Network Marketers are their own bosses. The vast majority are self-employed and operate either as a sole trader or partnership. And that is part of the appeal of having your own MLM business – the freedom to run your business as you see fit, within the hours that suit you, without having to report to anyone else. On the flipside of the coin that means that you don’t have a steady, regular salary as you would in traditional employment.
Our previous blog How do you make money in Network Marketing? looks at the two income streams that Network Marketers have.
But how do you know how much to actually pay yourself?
You are your own business, so you can pay yourself as you see fit once you’ve paid off expenses. You are taxed on the difference between business income and business expenditure. We strongly recommend that you have separate bank accounts for your business and private finances. Bear in mind that the amount you can pay yourself is likely to vary from month to month, depending on sales and commissions. You must ensure that you are putting money aside for any taxes you are liable to pay after having done your self-assessment tax return.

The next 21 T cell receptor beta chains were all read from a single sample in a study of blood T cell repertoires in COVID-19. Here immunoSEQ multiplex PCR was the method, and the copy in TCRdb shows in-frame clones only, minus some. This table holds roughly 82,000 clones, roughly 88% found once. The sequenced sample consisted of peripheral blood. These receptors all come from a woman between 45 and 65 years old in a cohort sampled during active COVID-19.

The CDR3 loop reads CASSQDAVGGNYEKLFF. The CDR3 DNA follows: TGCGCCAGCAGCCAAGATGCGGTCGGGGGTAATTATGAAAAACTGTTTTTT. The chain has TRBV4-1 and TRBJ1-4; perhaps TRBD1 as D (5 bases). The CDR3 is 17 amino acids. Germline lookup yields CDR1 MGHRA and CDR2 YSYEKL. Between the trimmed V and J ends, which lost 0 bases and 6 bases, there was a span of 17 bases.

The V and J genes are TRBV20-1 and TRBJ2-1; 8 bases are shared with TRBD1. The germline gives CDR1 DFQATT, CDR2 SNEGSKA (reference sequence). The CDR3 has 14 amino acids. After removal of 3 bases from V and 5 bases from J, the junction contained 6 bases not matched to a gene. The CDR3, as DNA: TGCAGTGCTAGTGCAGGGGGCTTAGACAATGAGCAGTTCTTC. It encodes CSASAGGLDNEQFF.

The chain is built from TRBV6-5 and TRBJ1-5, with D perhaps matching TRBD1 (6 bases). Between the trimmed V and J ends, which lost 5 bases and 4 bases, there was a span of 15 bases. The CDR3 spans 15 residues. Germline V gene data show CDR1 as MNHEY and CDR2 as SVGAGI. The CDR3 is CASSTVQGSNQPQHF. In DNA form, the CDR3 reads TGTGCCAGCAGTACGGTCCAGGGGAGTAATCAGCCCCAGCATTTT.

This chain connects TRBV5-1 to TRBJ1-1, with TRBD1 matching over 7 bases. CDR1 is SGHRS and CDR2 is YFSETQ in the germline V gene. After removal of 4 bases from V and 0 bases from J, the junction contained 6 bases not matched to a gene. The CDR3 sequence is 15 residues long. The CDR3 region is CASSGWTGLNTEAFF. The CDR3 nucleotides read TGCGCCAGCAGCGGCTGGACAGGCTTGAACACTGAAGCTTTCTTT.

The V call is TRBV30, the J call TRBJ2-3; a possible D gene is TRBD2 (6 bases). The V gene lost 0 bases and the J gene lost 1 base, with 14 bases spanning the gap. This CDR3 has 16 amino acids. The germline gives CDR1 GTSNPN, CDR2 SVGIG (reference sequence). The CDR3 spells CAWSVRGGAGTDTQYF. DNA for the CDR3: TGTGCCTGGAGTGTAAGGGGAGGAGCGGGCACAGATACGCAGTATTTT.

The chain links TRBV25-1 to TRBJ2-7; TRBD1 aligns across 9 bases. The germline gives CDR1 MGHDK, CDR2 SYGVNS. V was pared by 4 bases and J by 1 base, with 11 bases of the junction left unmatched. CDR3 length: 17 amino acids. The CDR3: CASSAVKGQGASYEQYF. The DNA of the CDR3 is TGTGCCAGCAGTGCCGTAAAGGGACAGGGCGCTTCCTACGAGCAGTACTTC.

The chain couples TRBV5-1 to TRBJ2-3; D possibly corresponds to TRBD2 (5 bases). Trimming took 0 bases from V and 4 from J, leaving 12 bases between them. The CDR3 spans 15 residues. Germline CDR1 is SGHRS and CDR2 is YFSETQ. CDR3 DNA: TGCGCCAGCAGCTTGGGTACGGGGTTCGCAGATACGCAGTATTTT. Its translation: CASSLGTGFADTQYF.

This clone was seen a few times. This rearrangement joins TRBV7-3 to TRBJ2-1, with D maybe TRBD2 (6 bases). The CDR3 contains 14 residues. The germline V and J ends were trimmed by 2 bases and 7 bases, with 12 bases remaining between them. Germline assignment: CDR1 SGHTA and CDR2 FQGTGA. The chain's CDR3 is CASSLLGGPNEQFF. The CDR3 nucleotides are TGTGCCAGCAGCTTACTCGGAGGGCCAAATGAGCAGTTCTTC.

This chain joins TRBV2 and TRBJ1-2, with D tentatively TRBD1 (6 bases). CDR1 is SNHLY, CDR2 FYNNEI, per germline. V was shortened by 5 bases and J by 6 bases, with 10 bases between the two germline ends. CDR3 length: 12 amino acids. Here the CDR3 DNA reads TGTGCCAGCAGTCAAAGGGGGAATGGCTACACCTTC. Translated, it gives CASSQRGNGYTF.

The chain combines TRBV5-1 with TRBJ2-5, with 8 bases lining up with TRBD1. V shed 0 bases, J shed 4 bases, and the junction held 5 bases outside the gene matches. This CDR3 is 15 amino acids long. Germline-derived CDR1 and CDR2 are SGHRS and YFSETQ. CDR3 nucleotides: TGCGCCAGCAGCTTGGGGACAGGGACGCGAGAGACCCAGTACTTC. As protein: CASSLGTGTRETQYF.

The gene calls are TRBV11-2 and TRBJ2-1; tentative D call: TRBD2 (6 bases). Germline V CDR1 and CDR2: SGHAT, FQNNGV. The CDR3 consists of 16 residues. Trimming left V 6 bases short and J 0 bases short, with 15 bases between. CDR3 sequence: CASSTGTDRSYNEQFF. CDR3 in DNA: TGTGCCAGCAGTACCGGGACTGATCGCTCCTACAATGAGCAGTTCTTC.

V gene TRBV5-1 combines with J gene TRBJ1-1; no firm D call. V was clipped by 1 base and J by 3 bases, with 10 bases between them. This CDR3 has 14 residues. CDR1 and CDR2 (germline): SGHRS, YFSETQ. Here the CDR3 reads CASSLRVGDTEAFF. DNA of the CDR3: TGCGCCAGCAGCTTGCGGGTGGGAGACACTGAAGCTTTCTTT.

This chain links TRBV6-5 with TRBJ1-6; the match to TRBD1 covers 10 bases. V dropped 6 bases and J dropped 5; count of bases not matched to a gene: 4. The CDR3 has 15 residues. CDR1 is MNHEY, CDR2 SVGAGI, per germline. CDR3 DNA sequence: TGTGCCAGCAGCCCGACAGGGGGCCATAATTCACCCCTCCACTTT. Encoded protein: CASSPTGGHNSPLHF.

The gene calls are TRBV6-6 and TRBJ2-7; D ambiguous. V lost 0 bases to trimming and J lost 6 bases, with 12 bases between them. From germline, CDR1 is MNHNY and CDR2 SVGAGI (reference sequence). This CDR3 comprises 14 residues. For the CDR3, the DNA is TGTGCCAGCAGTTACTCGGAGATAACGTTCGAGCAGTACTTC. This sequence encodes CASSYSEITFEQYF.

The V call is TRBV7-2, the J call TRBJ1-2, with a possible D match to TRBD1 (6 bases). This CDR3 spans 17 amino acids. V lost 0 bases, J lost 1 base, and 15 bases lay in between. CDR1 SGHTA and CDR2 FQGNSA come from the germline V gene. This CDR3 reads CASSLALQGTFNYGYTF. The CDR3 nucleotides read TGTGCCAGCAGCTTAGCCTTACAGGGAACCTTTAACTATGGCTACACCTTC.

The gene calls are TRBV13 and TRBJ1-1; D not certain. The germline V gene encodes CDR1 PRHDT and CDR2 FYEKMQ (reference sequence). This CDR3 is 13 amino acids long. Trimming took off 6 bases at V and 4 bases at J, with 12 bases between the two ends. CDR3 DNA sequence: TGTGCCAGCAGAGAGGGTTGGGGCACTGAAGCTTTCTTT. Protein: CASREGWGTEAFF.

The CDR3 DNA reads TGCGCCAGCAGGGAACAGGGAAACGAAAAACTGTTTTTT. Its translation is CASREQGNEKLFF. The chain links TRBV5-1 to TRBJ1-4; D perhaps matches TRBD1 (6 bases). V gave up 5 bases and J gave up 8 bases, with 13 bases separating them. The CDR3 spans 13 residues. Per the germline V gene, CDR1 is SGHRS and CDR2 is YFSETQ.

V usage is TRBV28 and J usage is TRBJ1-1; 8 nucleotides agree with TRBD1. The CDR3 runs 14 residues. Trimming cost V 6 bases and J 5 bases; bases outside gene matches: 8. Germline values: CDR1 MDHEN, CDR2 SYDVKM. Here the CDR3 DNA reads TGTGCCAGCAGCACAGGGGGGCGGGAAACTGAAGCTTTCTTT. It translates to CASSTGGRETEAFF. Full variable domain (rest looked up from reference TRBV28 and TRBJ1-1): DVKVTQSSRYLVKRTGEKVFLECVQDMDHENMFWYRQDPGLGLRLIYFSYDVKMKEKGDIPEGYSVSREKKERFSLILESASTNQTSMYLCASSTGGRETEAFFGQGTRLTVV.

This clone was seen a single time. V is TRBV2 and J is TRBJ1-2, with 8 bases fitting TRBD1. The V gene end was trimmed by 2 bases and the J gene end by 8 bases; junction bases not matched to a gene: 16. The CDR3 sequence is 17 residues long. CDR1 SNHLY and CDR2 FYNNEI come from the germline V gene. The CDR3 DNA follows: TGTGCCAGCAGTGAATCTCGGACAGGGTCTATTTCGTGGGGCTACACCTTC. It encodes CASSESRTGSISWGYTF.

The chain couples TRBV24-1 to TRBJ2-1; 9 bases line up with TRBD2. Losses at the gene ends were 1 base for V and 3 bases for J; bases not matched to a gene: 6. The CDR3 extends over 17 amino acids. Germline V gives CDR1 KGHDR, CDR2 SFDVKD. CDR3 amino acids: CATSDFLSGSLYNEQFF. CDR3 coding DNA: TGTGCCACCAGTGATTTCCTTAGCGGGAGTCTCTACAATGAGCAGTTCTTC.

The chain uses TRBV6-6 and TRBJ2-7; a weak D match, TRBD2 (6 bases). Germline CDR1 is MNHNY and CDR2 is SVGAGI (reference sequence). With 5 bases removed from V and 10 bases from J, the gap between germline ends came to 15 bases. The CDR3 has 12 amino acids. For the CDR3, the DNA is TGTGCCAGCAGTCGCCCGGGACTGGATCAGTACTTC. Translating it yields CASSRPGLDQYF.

It is also vital to keep a record of how much you pay yourself on a monthly basis, alongside other incomings and outgoings, as part of bookkeeping best practice.
If your Network Marketing business operates as a partnership, you would simply split the profit 50-50 (or whichever way you have agreed to share profits) and pay each partner accordingly. There is an additional type of tax return for partnerships called a Partnership Return. This discloses who the partners are, and how the profits and losses have been divided between them.
In the current tax year, the following tax rates apply to your total income:
- Up to £12,500 – 0%
- £12,500 – £50,000 – 20%
- £50,000 – £150,000 – 40%
- Over £150,000 – 45%
People who are self employed also have to pay 2 types of National Insurance and it’s important to factor this into your calculations when reserving money to pay the tax man:
- Class 2 National Insurance: £3 per week if profits exceed £6,365 per annum
- Class 4 National Insurance: 9% on profits between £8,632 and £50,000 per annum and 2% on anything above £50,000 per annum
What if you have other earnings from employment or dividends?
If you have other earnings you can still pay yourself as outlined above, but you will need to include these on your self-assessment tax return so HMRC can calculate the correct amount of tax.
If you operate through a limited company or limited liability partnership please contact us separately for advice, as different rules apply.